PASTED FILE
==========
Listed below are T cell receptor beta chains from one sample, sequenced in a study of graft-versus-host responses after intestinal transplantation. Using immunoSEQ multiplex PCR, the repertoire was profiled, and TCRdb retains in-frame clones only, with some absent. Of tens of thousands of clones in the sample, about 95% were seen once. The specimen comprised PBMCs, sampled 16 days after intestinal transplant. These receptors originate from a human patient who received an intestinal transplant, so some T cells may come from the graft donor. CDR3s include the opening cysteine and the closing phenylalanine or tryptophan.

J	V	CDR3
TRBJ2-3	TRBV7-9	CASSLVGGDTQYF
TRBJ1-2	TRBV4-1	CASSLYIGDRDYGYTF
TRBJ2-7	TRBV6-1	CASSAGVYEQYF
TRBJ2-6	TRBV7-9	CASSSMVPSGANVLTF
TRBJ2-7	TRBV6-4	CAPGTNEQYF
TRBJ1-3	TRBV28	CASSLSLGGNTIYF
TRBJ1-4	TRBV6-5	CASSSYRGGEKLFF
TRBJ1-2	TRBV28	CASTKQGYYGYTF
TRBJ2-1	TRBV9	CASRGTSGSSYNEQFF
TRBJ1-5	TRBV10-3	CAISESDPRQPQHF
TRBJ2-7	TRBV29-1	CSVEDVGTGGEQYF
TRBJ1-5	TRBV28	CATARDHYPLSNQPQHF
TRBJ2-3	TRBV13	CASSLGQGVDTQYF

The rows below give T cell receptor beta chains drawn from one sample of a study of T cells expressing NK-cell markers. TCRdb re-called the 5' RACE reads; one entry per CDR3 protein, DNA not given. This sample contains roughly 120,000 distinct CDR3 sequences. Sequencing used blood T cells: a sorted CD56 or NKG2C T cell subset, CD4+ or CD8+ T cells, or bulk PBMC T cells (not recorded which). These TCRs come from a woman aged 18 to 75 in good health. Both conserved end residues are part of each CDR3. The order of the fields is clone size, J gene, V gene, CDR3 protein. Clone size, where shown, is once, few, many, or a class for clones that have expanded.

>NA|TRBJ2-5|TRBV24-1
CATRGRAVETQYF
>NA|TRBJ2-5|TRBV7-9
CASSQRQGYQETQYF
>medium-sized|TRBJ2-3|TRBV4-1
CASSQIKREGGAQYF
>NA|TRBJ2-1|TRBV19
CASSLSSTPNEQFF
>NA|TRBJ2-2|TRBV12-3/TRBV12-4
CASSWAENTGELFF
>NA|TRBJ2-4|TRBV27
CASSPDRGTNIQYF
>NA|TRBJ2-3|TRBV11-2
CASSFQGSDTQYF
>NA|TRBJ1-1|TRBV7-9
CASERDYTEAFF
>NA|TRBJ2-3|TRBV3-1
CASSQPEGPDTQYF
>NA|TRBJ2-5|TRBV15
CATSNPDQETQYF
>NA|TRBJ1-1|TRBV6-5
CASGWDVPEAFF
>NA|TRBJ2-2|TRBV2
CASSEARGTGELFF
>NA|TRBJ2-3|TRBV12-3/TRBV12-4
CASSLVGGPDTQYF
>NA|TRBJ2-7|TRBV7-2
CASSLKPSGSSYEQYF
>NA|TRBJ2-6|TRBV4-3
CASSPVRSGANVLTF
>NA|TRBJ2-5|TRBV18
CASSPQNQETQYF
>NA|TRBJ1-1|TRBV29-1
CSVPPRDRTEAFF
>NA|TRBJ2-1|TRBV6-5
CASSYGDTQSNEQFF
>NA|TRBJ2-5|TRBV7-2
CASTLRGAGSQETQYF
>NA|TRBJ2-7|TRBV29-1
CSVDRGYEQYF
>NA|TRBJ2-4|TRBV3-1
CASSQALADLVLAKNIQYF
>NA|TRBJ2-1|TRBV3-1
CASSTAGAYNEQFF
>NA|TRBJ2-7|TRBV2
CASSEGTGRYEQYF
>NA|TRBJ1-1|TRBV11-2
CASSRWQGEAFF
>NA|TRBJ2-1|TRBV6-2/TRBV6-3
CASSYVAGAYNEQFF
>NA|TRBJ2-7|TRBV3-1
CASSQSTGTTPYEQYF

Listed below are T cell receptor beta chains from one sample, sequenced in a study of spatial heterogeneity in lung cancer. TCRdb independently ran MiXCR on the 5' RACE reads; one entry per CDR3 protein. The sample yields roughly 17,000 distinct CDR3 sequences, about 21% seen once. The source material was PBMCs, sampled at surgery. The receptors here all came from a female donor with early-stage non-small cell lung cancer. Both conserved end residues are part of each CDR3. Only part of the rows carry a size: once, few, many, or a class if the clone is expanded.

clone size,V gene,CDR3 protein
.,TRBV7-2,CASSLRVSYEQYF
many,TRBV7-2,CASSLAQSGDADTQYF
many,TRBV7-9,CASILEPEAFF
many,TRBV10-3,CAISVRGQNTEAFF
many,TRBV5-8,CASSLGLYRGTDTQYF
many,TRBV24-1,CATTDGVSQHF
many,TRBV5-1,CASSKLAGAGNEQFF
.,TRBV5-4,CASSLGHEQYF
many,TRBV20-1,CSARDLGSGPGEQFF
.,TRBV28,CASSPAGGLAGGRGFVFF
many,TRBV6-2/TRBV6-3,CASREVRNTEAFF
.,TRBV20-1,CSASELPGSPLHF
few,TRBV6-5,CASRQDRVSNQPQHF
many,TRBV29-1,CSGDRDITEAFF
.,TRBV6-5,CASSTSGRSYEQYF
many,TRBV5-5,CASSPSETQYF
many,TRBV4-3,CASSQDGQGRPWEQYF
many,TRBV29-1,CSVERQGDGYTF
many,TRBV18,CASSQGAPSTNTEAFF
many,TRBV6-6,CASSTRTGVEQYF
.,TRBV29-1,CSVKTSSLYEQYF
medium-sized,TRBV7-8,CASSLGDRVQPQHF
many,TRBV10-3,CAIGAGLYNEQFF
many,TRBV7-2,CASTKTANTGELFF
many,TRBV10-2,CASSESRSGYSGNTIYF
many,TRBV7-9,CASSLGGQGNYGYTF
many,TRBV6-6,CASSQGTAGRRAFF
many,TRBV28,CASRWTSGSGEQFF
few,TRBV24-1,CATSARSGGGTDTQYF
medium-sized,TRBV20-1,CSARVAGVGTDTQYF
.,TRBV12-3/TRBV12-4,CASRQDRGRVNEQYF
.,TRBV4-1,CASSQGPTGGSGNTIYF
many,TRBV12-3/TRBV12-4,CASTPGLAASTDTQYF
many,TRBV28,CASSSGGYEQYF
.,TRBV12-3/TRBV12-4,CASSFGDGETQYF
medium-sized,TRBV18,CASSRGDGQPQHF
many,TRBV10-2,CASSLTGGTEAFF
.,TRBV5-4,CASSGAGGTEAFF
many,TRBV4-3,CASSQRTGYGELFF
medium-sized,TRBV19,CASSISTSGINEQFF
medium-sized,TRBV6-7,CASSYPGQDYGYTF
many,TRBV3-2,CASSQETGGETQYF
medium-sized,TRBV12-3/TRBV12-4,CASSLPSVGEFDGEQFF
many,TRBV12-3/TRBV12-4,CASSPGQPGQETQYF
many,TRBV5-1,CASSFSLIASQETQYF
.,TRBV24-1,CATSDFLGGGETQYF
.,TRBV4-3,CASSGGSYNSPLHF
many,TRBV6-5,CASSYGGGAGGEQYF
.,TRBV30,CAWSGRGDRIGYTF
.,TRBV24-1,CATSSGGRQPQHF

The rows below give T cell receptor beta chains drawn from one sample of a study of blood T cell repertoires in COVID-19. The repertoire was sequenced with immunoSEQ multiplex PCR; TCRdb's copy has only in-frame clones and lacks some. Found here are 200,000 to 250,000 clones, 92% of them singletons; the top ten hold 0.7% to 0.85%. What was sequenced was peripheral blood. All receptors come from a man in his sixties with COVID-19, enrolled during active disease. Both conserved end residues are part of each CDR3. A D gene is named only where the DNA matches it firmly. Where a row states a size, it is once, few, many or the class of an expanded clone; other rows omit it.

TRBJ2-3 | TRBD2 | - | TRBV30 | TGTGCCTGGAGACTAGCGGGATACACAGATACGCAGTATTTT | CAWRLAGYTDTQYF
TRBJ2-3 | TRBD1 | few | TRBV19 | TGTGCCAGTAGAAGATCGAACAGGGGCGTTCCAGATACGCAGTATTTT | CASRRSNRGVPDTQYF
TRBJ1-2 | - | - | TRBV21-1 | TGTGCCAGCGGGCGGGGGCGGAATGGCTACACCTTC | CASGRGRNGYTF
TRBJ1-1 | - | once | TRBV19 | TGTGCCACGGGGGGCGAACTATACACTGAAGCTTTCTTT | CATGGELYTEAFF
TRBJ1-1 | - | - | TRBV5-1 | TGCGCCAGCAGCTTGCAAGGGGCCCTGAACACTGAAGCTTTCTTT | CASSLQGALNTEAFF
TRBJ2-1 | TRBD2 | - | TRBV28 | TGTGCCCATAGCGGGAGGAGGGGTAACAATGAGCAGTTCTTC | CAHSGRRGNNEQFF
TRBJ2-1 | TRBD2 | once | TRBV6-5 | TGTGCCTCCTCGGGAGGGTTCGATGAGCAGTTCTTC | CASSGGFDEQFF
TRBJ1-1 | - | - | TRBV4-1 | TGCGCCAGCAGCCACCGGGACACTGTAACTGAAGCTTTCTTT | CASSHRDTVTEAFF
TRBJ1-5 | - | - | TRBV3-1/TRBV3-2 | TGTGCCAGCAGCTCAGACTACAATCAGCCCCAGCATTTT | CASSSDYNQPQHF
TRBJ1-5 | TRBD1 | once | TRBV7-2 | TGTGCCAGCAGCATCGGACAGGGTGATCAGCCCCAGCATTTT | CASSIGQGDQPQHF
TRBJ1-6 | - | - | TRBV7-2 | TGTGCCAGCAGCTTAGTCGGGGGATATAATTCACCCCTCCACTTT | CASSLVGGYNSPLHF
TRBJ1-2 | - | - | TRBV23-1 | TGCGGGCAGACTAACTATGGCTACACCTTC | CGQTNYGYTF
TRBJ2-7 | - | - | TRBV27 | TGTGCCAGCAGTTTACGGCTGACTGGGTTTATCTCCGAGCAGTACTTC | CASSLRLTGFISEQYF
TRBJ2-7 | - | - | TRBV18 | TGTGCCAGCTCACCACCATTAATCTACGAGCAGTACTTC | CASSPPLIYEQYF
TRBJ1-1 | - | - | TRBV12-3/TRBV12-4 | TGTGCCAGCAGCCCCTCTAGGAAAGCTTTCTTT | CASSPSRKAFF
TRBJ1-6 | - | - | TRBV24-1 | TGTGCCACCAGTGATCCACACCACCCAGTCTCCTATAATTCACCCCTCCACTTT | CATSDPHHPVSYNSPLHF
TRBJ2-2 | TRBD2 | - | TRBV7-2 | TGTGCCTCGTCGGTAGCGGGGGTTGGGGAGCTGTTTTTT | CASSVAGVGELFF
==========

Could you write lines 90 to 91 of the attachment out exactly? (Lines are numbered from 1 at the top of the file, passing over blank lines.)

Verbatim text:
many,TRBV6-6,CASSTRTGVEQYF
.,TRBV29-1,CSVKTSSLYEQYF